We prioritize our improvement efforts based on the internationally recognized waste hierarchy, which characterizes practices from most favorable to least favorable: prevention, reduction, reuse, recycling, energy recovery and disposal. To make sure the wastes we send off-site are managed in an environmentally responsible manner, Merck established a global waste-management-services vendor-approval program in the late 1980s. To receive approval to manage our hazardous waste, product waste and other industrial waste streams, a commercial waste facility must demonstrate its ability to responsibly manage those waste streams.
Environmental sustainability is a priority with most major Merck Consumer Care customers, most notably Walmart. Thirteen different packaging-design enhancements have eliminated 580,000 lbs of waste annually, including plastic, paperboard and PET. One example is the redesign of the A&D ointment jar from round to square, which uses 40 percent less plastic and translates to an annual reduction of 22,200 lbs of plastic. Another is the shrink-wrapping process of Dr. Scholl's® Custom Fit™ Orthotics that eliminates a corrugated inner carton, resulting in the elimination of 120,000 lbs of waste annually.
In 2011, Merck managed more than 197,000 metric tons of waste from our operations. Of this, 81,000 metric tons required special handling, hereafter referred to as “hazardous,” which includes (but is not limited to) hazardous, special and pharmaceutical product, and medical or infectious waste. This represents a 6 percent reduction in the amount of hazardous waste generated versus the prior year. The reduction is in large part a result of certain processes being discontinued.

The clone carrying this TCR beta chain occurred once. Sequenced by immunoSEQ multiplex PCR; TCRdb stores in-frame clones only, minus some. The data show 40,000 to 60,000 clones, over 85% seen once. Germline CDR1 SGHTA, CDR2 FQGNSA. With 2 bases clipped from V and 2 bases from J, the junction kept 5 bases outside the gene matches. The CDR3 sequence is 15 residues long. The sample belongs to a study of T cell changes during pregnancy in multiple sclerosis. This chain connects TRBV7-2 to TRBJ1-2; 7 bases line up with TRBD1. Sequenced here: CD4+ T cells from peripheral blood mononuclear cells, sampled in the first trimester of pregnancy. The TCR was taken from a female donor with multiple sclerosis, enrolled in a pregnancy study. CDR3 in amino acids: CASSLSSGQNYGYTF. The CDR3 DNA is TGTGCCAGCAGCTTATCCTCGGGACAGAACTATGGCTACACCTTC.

The primary component of our hazardous wastes is solvent from our manufacturing operations. Of the hazardous waste we generate, 30 percent is recovered off-site and reused either by Merck or by other industries. This represents a 7 percent increase in off-site hazardous-waste recycling between 2010 and 2011. Another 28 percent is burned as a source of energy in industrial furnaces, such as cement kilns, or to generate power.
Most of the remaining hazardous waste is product or research waste that is not recyclable. Of the total hazardous waste generated, 35 percent is incinerated and approximately 3 percent of our hazardous waste (no liquids) is sent to landfills.
At a number of our facilities, we are able to reuse solvents on-site in our processes. This reuse lowers our manufacturing costs both by reducing the amount of new solvent we need to purchase and by decreasing the amount of waste solvents we need to transport off-site for treatment as hazardous waste. To reduce the amount of hazardous waste we generate, we have established a solvent use goal. For more about solvent use, click here.
We are also tracking our generation of other waste as we continue to reduce generation and increase our non-hazardous waste recycling rate. Because they are different in many ways from other non-hazardous waste streams, this year we are distinguishing industrial waste streams largely comprised of water treatment sludges and other liquid wastes from the more solid waste materials largely comprised of wood, glass, plastic, and metal. We generated approximately 54,000 metric tons of sludges and liquid wastes and 62,000 metric tons of other non-hazardous waste in 2011. We recycled 47 percent of the 62,000 non-hazardous wastes we generated in 2011.
We are taking efforts to conserve resources and reduce waste. Here are some examples from 2011: